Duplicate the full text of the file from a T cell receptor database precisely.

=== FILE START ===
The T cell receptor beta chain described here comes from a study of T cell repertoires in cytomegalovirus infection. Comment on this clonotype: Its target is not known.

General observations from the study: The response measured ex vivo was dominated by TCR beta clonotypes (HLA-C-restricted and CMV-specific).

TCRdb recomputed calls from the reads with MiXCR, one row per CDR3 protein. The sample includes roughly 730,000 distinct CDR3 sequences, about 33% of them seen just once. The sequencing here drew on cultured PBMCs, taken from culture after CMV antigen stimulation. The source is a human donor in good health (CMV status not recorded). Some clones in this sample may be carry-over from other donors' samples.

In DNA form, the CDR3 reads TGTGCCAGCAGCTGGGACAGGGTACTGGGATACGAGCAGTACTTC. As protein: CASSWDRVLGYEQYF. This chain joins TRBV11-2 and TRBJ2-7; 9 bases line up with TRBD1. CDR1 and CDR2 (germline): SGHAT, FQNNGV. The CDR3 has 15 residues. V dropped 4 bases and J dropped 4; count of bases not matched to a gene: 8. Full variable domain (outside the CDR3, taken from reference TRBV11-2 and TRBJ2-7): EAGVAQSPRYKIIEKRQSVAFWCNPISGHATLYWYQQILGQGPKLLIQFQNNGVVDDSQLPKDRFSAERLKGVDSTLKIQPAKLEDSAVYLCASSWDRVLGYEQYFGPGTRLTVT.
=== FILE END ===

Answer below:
The T cell receptor beta chain described here comes from a study of T cell repertoires in cytomegalovirus infection. Comment on this clonotype: Its target is not known.

General observations from the study: The response measured ex vivo was dominated by TCR beta clonotypes (HLA-C-restricted and CMV-specific).

TCRdb recomputed calls from the reads with MiXCR, one row per CDR3 protein. The sample includes roughly 730,000 distinct CDR3 sequences, about 33% of them seen just once. The sequencing here drew on cultured PBMCs, taken from culture after CMV antigen stimulation. The source is a human donor in good health (CMV status not recorded). Some clones in this sample may be carry-over from other donors' samples.

In DNA form, the CDR3 reads TGTGCCAGCAGCTGGGACAGGGTACTGGGATACGAGCAGTACTTC. As protein: CASSWDRVLGYEQYF. This chain joins TRBV11-2 and TRBJ2-7; 9 bases line up with TRBD1. CDR1 and CDR2 (germline): SGHAT, FQNNGV. The CDR3 has 15 residues. V dropped 4 bases and J dropped 4; count of bases not matched to a gene: 8. Full variable domain (outside the CDR3, taken from reference TRBV11-2 and TRBJ2-7): EAGVAQSPRYKIIEKRQSVAFWCNPISGHATLYWYQQILGQGPKLLIQFQNNGVVDDSQLPKDRFSAERLKGVDSTLKIQPAKLEDSAVYLCASSWDRVLGYEQYFGPGTRLTVT.